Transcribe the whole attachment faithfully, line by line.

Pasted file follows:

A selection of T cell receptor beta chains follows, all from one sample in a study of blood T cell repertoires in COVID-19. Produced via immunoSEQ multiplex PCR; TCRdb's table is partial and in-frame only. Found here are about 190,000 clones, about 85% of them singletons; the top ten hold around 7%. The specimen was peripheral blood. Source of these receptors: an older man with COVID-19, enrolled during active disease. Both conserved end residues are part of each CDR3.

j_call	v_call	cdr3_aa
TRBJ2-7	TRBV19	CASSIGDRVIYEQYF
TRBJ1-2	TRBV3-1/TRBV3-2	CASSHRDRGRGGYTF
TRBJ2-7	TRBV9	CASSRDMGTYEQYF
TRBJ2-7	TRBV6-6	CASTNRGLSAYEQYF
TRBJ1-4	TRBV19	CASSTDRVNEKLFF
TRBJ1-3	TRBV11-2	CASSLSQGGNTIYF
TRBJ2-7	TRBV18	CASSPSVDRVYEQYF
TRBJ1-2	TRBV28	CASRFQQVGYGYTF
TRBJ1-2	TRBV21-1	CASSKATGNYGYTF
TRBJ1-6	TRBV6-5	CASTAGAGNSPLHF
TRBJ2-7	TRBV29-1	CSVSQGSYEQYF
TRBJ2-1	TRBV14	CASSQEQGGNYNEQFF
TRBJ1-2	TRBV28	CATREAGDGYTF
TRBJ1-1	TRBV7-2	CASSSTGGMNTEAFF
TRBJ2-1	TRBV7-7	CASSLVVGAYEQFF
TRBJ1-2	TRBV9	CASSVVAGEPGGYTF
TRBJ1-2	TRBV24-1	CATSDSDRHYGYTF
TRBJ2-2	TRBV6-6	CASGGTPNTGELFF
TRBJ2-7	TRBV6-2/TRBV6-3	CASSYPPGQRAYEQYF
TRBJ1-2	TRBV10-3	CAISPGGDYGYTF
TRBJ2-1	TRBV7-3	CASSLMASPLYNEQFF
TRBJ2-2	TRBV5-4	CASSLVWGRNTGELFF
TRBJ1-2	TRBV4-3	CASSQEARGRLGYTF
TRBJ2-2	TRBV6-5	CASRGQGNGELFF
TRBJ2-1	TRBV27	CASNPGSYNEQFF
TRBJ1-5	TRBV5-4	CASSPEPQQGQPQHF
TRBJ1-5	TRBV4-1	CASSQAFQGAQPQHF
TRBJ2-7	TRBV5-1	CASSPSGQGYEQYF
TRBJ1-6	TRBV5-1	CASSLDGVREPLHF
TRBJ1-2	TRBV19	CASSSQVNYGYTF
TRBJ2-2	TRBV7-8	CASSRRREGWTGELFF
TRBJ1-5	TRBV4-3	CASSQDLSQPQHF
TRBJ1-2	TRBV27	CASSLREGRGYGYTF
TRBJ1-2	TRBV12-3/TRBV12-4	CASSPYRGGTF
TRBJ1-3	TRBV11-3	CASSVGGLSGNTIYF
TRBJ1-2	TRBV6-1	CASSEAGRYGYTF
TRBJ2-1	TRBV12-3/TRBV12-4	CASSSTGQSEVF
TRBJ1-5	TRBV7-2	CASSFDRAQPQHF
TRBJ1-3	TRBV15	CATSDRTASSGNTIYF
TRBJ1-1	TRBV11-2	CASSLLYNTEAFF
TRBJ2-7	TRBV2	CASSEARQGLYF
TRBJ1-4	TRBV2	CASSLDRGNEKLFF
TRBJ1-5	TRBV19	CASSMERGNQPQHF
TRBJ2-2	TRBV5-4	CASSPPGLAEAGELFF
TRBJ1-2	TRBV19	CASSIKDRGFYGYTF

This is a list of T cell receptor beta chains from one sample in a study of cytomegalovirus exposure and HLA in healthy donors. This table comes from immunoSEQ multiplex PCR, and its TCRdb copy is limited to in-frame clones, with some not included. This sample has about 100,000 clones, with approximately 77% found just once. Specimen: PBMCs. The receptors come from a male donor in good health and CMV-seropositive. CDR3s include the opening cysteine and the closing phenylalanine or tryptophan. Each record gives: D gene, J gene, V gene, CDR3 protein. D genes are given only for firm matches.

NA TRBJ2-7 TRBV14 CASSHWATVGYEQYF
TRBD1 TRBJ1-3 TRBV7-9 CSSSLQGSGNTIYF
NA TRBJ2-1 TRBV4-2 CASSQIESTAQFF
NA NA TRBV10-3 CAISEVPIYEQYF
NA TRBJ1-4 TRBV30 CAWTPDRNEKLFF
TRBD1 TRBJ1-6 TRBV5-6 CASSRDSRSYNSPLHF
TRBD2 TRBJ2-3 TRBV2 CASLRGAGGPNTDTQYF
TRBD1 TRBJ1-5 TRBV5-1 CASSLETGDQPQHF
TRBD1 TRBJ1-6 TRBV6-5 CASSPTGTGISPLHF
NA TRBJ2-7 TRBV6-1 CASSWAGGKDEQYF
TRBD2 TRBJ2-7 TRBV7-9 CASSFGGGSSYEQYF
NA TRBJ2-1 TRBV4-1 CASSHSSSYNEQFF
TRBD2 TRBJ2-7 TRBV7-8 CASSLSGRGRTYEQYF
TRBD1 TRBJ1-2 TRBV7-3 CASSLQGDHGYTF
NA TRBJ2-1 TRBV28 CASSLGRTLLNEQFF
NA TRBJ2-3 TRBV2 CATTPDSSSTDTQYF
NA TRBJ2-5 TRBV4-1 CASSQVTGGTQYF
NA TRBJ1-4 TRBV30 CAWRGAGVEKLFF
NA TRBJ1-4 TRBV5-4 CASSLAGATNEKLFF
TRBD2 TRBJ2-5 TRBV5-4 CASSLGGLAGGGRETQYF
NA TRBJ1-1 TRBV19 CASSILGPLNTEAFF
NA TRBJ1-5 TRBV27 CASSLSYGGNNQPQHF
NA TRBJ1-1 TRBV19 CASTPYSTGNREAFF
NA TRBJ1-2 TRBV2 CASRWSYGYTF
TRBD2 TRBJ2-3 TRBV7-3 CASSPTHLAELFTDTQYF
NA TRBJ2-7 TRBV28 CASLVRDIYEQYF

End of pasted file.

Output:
A selection of T cell receptor beta chains follows, all from one sample in a study of blood T cell repertoires in COVID-19. Produced via immunoSEQ multiplex PCR; TCRdb's table is partial and in-frame only. Found here are about 190,000 clones, about 85% of them singletons; the top ten hold around 7%. The specimen was peripheral blood. Source of these receptors: an older man with COVID-19, enrolled during active disease. Both conserved end residues are part of each CDR3.

j_call	v_call	cdr3_aa
TRBJ2-7	TRBV19	CASSIGDRVIYEQYF
TRBJ1-2	TRBV3-1/TRBV3-2	CASSHRDRGRGGYTF
TRBJ2-7	TRBV9	CASSRDMGTYEQYF
TRBJ2-7	TRBV6-6	CASTNRGLSAYEQYF
TRBJ1-4	TRBV19	CASSTDRVNEKLFF
TRBJ1-3	TRBV11-2	CASSLSQGGNTIYF
TRBJ2-7	TRBV18	CASSPSVDRVYEQYF
TRBJ1-2	TRBV28	CASRFQQVGYGYTF
TRBJ1-2	TRBV21-1	CASSKATGNYGYTF
TRBJ1-6	TRBV6-5	CASTAGAGNSPLHF
TRBJ2-7	TRBV29-1	CSVSQGSYEQYF
TRBJ2-1	TRBV14	CASSQEQGGNYNEQFF
TRBJ1-2	TRBV28	CATREAGDGYTF
TRBJ1-1	TRBV7-2	CASSSTGGMNTEAFF
TRBJ2-1	TRBV7-7	CASSLVVGAYEQFF
TRBJ1-2	TRBV9	CASSVVAGEPGGYTF
TRBJ1-2	TRBV24-1	CATSDSDRHYGYTF
TRBJ2-2	TRBV6-6	CASGGTPNTGELFF
TRBJ2-7	TRBV6-2/TRBV6-3	CASSYPPGQRAYEQYF
TRBJ1-2	TRBV10-3	CAISPGGDYGYTF
TRBJ2-1	TRBV7-3	CASSLMASPLYNEQFF
TRBJ2-2	TRBV5-4	CASSLVWGRNTGELFF
TRBJ1-2	TRBV4-3	CASSQEARGRLGYTF
TRBJ2-2	TRBV6-5	CASRGQGNGELFF
TRBJ2-1	TRBV27	CASNPGSYNEQFF
TRBJ1-5	TRBV5-4	CASSPEPQQGQPQHF
TRBJ1-5	TRBV4-1	CASSQAFQGAQPQHF
TRBJ2-7	TRBV5-1	CASSPSGQGYEQYF
TRBJ1-6	TRBV5-1	CASSLDGVREPLHF
TRBJ1-2	TRBV19	CASSSQVNYGYTF
TRBJ2-2	TRBV7-8	CASSRRREGWTGELFF
TRBJ1-5	TRBV4-3	CASSQDLSQPQHF
TRBJ1-2	TRBV27	CASSLREGRGYGYTF
TRBJ1-2	TRBV12-3/TRBV12-4	CASSPYRGGTF
TRBJ1-3	TRBV11-3	CASSVGGLSGNTIYF
TRBJ1-2	TRBV6-1	CASSEAGRYGYTF
TRBJ2-1	TRBV12-3/TRBV12-4	CASSSTGQSEVF
TRBJ1-5	TRBV7-2	CASSFDRAQPQHF
TRBJ1-3	TRBV15	CATSDRTASSGNTIYF
TRBJ1-1	TRBV11-2	CASSLLYNTEAFF
TRBJ2-7	TRBV2	CASSEARQGLYF
TRBJ1-4	TRBV2	CASSLDRGNEKLFF
TRBJ1-5	TRBV19	CASSMERGNQPQHF
TRBJ2-2	TRBV5-4	CASSPPGLAEAGELFF
TRBJ1-2	TRBV19	CASSIKDRGFYGYTF

This is a list of T cell receptor beta chains from one sample in a study of cytomegalovirus exposure and HLA in healthy donors. This table comes from immunoSEQ multiplex PCR, and its TCRdb copy is limited to in-frame clones, with some not included. This sample has about 100,000 clones, with approximately 77% found just once. Specimen: PBMCs. The receptors come from a male donor in good health and CMV-seropositive. CDR3s include the opening cysteine and the closing phenylalanine or tryptophan. Each record gives: D gene, J gene, V gene, CDR3 protein. D genes are given only for firm matches.

NA TRBJ2-7 TRBV14 CASSHWATVGYEQYF
TRBD1 TRBJ1-3 TRBV7-9 CSSSLQGSGNTIYF
NA TRBJ2-1 TRBV4-2 CASSQIESTAQFF
NA NA TRBV10-3 CAISEVPIYEQYF
NA TRBJ1-4 TRBV30 CAWTPDRNEKLFF
TRBD1 TRBJ1-6 TRBV5-6 CASSRDSRSYNSPLHF
TRBD2 TRBJ2-3 TRBV2 CASLRGAGGPNTDTQYF
TRBD1 TRBJ1-5 TRBV5-1 CASSLETGDQPQHF
TRBD1 TRBJ1-6 TRBV6-5 CASSPTGTGISPLHF
NA TRBJ2-7 TRBV6-1 CASSWAGGKDEQYF
TRBD2 TRBJ2-7 TRBV7-9 CASSFGGGSSYEQYF
NA TRBJ2-1 TRBV4-1 CASSHSSSYNEQFF
TRBD2 TRBJ2-7 TRBV7-8 CASSLSGRGRTYEQYF
TRBD1 TRBJ1-2 TRBV7-3 CASSLQGDHGYTF
NA TRBJ2-1 TRBV28 CASSLGRTLLNEQFF
NA TRBJ2-3 TRBV2 CATTPDSSSTDTQYF
NA TRBJ2-5 TRBV4-1 CASSQVTGGTQYF
NA TRBJ1-4 TRBV30 CAWRGAGVEKLFF
NA TRBJ1-4 TRBV5-4 CASSLAGATNEKLFF
TRBD2 TRBJ2-5 TRBV5-4 CASSLGGLAGGGRETQYF
NA TRBJ1-1 TRBV19 CASSILGPLNTEAFF
NA TRBJ1-5 TRBV27 CASSLSYGGNNQPQHF
NA TRBJ1-1 TRBV19 CASTPYSTGNREAFF
NA TRBJ1-2 TRBV2 CASRWSYGYTF
TRBD2 TRBJ2-3 TRBV7-3 CASSPTHLAELFTDTQYF
NA TRBJ2-7 TRBV28 CASLVRDIYEQYF